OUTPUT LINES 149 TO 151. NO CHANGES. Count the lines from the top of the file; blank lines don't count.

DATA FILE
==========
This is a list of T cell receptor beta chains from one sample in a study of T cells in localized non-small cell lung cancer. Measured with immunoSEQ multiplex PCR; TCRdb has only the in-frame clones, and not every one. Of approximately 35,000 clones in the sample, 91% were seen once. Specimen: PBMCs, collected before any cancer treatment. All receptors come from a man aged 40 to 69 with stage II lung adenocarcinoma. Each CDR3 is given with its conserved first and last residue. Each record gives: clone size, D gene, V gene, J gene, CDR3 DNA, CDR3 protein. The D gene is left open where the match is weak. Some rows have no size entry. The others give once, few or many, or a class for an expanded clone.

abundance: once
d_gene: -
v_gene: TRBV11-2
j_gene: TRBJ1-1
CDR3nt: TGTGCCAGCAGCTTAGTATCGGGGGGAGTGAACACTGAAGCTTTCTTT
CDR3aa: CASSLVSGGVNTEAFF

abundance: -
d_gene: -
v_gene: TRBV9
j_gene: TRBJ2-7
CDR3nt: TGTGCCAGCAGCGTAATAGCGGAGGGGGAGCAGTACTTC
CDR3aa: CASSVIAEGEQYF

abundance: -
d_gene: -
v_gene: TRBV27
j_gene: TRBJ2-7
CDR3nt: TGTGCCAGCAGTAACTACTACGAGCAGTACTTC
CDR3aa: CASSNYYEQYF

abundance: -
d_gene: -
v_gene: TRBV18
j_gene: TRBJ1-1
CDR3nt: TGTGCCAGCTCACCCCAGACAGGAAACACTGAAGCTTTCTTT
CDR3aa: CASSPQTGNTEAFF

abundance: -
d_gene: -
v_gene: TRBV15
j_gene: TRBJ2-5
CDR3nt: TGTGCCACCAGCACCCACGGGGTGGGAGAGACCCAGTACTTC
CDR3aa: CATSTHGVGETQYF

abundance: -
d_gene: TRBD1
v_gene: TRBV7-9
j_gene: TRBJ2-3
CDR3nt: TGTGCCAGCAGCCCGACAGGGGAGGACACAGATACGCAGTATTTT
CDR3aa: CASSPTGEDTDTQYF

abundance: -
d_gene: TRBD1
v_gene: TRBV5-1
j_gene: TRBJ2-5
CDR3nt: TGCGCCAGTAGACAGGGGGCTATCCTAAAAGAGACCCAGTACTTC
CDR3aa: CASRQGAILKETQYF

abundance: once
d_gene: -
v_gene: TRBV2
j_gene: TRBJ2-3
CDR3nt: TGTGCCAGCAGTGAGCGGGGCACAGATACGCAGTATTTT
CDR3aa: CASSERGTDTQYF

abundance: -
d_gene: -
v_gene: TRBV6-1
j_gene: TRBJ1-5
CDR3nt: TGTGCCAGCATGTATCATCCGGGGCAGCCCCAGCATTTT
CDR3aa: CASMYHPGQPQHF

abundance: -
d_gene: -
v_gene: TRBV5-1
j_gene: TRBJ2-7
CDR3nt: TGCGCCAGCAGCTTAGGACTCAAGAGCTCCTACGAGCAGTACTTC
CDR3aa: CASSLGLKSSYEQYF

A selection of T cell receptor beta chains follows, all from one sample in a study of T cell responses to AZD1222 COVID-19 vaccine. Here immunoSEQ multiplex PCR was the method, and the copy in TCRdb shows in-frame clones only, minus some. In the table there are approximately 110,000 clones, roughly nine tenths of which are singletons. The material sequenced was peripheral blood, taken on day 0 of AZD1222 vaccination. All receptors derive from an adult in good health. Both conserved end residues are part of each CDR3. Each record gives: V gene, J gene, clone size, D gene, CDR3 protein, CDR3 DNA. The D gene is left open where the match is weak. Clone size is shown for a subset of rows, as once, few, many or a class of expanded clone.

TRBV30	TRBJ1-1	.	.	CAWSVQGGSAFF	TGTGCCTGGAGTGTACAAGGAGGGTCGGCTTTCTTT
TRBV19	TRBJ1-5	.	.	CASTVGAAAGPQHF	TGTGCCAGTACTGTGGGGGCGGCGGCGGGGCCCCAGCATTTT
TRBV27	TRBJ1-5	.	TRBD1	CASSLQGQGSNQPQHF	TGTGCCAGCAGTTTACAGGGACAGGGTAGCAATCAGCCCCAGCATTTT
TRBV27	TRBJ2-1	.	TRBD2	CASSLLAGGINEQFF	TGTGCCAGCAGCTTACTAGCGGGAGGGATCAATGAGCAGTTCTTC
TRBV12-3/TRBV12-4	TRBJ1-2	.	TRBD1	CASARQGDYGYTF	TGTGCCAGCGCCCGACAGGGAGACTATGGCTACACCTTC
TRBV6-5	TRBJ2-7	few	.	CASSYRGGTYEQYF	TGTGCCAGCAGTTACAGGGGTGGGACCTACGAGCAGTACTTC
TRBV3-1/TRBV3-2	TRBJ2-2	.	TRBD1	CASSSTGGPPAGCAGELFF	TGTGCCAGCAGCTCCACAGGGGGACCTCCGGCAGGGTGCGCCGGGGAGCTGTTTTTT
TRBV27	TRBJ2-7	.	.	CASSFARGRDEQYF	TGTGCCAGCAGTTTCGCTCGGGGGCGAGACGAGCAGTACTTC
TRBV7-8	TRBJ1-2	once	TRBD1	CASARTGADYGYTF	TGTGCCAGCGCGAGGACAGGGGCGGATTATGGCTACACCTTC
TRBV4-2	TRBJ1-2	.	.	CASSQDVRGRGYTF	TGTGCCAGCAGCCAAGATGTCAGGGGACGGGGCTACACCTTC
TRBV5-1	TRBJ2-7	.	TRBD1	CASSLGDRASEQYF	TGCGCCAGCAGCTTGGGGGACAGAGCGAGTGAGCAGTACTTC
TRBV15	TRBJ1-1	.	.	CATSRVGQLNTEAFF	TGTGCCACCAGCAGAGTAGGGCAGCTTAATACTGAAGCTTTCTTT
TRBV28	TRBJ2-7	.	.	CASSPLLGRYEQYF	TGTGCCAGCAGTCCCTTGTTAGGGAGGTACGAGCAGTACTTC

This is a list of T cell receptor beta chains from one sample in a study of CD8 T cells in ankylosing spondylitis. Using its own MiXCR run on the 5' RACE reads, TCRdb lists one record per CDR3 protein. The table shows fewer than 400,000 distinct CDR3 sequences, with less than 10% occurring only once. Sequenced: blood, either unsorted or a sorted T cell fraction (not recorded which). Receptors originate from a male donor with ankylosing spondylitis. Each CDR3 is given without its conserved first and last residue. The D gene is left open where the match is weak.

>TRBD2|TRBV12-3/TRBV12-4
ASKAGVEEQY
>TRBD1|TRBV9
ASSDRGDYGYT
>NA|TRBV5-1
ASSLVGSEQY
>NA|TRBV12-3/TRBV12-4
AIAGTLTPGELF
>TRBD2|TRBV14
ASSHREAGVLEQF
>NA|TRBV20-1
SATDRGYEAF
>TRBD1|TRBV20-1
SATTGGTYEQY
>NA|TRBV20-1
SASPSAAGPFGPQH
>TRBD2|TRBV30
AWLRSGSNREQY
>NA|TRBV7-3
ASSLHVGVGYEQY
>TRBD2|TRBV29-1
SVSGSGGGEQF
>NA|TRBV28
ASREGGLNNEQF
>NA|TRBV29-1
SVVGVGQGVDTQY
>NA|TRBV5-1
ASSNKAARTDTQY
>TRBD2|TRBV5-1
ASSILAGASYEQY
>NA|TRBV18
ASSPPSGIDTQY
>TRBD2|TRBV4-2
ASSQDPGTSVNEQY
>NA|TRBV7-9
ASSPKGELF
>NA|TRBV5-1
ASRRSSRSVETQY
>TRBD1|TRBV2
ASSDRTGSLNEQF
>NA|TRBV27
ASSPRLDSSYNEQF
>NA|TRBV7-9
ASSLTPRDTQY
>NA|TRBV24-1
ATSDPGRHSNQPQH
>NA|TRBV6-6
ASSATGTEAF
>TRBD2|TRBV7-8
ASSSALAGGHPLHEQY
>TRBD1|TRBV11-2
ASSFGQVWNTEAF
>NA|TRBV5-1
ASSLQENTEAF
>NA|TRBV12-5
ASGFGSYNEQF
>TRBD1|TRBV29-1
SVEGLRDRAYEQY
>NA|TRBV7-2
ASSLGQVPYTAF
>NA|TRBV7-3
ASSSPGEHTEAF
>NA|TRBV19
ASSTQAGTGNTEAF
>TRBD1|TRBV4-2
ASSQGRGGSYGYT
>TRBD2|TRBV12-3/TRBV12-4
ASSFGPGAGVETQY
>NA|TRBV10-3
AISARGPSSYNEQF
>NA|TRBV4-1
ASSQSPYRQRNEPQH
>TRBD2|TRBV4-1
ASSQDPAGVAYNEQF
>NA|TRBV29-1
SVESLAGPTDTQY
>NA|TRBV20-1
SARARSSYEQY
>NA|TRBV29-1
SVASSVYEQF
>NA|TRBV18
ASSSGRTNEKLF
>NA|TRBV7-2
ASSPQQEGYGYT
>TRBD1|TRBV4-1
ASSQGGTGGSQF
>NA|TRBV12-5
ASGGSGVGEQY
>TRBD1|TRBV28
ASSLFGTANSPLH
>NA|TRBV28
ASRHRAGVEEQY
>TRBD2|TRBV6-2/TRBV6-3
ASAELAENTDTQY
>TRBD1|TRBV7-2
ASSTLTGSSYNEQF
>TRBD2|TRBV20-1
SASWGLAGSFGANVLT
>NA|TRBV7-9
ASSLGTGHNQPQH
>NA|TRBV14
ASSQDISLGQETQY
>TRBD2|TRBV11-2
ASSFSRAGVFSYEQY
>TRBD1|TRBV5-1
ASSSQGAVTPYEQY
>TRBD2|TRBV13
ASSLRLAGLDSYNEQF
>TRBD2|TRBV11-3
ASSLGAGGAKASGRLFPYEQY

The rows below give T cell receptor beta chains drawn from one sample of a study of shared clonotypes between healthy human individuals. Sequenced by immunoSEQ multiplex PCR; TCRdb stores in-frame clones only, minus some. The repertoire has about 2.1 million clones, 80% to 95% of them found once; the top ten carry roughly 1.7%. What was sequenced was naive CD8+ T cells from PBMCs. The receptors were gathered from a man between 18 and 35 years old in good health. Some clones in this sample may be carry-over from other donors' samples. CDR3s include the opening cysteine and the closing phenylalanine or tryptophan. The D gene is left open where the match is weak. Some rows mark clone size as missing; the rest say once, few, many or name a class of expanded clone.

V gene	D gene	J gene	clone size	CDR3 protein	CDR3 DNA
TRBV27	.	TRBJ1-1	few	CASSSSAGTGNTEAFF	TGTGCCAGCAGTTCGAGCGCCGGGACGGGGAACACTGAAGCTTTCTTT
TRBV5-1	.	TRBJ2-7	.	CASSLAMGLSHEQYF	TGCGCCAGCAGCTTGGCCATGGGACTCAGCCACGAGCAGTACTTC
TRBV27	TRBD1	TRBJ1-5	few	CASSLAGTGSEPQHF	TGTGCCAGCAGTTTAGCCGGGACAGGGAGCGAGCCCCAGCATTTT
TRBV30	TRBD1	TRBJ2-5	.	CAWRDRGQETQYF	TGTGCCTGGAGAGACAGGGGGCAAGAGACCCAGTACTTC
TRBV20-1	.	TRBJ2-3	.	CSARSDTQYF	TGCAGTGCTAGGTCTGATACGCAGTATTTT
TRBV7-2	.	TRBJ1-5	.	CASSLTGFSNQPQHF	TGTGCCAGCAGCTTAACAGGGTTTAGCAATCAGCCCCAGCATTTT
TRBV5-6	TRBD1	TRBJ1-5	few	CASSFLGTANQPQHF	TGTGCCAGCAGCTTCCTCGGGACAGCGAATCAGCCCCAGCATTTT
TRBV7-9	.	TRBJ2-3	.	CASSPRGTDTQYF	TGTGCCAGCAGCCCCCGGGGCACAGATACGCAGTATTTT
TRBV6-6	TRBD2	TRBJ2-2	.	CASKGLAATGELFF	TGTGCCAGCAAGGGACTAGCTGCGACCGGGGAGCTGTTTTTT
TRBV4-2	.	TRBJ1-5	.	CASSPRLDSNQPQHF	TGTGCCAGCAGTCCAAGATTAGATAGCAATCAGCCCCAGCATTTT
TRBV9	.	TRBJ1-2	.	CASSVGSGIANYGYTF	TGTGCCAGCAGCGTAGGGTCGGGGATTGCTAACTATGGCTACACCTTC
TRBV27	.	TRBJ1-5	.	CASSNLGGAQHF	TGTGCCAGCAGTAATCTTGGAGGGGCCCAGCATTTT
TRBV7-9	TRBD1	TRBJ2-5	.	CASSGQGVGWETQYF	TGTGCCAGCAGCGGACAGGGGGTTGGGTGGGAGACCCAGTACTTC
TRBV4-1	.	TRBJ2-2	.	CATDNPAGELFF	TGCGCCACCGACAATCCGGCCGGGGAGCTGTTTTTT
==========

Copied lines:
>TRBD2|TRBV4-1
ASSQDPAGVAYNEQF
>NA|TRBV29-1